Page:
Even The Washington Post‘s Food section this past week deployed the Beam o’ Racism. The front-page story was headlined: “Are ‘ethnic’ food aisles racist?”
That’s right. The ethnic food aisles of Safeway, Kroger, Harris Teeter and Giant are dark reminders of America’s unique evil.
Washington Post restaurant critic Tim Carman wrote the piece, inspired by a podcast from David Chang, “the chef and restaurateur at the helm of the Momofuku empire.” Momofuku operates 14 restaurants in North America.
Mr. Chang calls ethnic food aisles “the last bastion of racism that you can see in full daylight in retail America.” Lamenting the plight of “children of immigrants,” Mr. Carman says that visiting their local supermarket is a ticket to trauma.
“The sting occurs whenever they walk down the ‘ethnic’ food aisle, the section of the supermarket that, to some, plays out like a remnant of the Jim Crow era, when laws established separate facilities for African Americans in the post-Reconstruction South,” Mr. Carman writes.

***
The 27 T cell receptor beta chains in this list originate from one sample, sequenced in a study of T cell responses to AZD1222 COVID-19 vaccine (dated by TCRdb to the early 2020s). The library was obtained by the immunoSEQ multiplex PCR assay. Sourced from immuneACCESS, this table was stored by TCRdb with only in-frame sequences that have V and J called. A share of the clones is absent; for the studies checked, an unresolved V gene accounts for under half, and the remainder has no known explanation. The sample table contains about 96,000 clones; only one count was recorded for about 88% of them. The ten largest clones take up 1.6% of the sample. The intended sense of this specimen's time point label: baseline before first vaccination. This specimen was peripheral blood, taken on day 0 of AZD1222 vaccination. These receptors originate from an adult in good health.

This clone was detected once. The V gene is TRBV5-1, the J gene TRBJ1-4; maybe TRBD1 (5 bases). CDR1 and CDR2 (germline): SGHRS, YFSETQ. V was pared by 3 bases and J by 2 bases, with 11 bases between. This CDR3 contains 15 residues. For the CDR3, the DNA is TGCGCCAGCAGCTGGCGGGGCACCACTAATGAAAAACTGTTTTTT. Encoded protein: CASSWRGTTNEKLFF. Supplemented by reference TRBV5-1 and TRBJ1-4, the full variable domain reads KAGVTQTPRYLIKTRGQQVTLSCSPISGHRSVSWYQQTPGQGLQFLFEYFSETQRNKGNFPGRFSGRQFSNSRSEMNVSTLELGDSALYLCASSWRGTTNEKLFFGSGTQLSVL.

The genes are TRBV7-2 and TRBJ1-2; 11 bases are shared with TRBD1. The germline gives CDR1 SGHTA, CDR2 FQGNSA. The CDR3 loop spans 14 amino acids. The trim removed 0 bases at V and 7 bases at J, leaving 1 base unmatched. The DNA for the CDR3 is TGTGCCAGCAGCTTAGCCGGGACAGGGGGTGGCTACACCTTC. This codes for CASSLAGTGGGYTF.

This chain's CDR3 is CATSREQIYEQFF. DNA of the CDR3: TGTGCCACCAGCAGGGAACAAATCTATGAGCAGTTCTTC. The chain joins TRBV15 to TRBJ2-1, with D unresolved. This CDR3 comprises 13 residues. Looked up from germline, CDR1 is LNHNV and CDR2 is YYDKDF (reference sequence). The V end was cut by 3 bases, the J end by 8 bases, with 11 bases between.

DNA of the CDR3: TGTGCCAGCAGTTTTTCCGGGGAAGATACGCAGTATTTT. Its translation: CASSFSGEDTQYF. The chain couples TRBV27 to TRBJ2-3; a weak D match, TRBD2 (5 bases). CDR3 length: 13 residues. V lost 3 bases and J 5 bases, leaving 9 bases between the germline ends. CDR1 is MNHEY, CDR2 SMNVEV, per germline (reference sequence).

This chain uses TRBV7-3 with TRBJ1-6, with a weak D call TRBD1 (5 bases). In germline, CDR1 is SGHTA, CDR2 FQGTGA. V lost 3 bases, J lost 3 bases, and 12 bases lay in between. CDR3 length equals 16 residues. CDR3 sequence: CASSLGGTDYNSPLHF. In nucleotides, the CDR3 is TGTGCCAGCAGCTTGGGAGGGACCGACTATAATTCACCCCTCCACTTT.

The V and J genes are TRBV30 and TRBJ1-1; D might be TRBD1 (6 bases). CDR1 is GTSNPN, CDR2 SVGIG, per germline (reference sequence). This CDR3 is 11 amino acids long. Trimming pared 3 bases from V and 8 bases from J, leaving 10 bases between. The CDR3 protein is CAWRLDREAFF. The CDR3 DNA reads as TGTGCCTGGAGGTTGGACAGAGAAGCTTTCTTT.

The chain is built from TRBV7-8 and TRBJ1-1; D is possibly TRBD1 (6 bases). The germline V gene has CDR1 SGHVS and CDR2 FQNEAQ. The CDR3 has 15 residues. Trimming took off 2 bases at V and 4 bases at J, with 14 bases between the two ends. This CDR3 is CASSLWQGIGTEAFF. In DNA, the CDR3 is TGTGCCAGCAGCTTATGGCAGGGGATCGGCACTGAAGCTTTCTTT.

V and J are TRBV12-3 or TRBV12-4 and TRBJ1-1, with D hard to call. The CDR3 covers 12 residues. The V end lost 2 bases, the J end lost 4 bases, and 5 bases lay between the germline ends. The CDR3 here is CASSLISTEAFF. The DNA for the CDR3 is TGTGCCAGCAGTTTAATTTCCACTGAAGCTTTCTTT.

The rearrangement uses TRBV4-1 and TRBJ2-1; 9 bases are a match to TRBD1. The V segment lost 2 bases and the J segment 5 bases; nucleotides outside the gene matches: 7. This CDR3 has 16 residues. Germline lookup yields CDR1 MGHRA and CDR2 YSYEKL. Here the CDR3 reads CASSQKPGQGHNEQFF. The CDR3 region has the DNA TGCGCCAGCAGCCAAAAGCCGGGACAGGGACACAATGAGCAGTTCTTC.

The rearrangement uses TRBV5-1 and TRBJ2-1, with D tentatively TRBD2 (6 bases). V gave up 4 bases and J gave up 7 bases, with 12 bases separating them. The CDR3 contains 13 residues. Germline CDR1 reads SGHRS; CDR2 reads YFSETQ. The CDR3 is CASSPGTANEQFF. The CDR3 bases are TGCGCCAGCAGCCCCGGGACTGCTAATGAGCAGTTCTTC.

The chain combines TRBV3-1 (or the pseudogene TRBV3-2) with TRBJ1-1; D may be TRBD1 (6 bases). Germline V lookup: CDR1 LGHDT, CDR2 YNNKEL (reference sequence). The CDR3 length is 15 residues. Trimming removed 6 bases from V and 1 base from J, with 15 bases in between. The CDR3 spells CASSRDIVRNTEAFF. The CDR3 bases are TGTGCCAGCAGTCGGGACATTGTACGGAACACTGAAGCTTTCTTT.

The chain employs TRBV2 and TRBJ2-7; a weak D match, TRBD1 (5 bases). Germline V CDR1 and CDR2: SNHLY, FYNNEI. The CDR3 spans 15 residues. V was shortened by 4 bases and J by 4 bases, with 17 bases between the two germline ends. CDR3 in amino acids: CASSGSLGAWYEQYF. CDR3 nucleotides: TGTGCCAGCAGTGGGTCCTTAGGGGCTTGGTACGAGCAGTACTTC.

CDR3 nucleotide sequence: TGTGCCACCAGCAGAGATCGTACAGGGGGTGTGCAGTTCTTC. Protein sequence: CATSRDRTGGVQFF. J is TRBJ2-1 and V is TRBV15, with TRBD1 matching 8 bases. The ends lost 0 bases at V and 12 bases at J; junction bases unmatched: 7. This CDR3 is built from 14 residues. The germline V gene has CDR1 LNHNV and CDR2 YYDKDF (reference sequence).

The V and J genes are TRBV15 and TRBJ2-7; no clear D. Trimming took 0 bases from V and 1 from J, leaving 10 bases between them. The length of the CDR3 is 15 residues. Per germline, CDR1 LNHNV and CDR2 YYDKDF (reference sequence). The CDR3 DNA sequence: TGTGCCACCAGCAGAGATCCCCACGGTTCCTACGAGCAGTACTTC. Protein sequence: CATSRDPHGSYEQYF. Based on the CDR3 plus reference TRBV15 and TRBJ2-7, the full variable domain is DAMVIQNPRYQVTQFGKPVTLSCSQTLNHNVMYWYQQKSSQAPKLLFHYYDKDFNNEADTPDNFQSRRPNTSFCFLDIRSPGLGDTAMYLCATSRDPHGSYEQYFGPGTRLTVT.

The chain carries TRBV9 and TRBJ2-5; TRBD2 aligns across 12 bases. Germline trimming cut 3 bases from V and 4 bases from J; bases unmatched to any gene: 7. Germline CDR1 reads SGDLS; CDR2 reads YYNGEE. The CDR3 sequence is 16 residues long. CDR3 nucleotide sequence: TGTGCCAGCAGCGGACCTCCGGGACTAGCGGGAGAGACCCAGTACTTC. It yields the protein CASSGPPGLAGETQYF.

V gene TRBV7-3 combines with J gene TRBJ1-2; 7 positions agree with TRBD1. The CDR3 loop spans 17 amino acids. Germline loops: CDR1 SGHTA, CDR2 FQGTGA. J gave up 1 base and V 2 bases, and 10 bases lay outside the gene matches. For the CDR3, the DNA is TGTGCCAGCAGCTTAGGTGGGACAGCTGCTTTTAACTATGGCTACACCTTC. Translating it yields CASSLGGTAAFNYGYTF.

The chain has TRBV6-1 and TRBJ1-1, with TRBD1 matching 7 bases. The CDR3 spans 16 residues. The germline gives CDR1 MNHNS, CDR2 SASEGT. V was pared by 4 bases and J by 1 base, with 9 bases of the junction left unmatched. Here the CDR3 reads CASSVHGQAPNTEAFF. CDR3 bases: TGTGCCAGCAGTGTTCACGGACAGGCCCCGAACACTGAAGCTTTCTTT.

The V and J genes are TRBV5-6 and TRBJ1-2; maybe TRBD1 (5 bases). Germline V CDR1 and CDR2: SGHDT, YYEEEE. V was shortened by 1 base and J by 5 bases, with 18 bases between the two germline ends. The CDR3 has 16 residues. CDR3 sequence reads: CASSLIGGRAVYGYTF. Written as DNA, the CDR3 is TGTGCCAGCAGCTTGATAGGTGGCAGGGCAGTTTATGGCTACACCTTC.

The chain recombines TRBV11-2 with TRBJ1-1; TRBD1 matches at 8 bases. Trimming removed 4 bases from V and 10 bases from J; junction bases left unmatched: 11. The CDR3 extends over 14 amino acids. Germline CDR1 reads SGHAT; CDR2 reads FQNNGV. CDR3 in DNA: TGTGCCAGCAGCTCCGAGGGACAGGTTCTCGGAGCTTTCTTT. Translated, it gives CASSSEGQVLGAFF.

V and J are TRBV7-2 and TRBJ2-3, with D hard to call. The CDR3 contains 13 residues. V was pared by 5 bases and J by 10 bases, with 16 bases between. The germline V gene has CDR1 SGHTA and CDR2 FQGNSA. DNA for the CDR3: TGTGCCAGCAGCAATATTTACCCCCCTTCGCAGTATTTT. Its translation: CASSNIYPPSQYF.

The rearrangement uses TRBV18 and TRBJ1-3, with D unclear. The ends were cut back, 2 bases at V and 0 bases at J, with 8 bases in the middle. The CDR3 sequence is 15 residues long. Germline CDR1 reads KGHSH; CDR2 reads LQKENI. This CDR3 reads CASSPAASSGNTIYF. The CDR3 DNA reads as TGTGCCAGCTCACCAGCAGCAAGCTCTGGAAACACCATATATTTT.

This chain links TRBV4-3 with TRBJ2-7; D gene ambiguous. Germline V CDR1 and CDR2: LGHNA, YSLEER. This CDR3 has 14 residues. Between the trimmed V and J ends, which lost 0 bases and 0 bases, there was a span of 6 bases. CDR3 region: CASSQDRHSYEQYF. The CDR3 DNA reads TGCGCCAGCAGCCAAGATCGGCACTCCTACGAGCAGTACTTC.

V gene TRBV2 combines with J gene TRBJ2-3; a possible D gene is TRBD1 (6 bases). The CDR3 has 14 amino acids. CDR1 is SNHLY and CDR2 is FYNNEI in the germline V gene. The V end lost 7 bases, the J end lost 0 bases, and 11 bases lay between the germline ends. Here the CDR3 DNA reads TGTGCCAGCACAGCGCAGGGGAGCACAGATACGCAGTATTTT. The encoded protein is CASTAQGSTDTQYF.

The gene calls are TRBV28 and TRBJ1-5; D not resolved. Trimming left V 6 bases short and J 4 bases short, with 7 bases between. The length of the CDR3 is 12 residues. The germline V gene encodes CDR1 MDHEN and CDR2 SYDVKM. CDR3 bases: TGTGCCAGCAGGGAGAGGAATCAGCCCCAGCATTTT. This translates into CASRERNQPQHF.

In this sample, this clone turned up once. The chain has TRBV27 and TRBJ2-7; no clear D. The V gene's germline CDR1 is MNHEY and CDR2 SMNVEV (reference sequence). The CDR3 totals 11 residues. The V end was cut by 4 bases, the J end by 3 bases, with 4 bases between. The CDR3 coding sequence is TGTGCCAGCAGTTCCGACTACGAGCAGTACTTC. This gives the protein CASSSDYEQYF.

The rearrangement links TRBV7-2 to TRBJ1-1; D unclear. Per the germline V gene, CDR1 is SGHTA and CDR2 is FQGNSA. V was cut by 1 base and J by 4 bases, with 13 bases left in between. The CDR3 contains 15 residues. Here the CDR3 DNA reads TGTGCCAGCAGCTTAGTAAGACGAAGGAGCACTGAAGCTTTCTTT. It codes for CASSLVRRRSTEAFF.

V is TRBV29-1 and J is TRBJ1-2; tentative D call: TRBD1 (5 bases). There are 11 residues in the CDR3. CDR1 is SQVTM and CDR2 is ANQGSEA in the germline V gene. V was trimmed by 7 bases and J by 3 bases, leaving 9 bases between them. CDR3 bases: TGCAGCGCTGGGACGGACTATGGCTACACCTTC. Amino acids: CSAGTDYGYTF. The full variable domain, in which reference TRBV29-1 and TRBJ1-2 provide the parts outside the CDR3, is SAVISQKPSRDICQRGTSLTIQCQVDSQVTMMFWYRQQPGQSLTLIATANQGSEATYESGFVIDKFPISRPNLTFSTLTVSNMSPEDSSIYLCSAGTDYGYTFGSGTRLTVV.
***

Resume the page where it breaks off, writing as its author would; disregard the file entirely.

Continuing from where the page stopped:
Jim Crow was the work of Democrats, by the way. They resisted the passage of Republican-sponsored civil rights legislation even during the Eisenhower era and still promote abortion clinics in black communities. The party of the KKK was finally beaten in 1964, when a larger percentage of Republicans than Democrats voted for the Civil Rights Act and in 1965 for the Voting Rights Act.
For a detailed account, see “The Truth about Jim Crow” published by the American Civil Rights Union. Mr. Carman goes on, targeting the “Asian” and “Latino” food aisles, which constitute “de facto segregation, another kind of ‘separate but equal’ policy that marginalized African Americans for generations.”
Maybe he and Mr. Chang are right. Maybe placing cans of refried beans next to taco shells really is racist, regardless of how handy it is for shoppers who like Mexican food. Maybe the nativist supermarket clerks smirk with delight as they malevolently place chop suey next to soy sauce.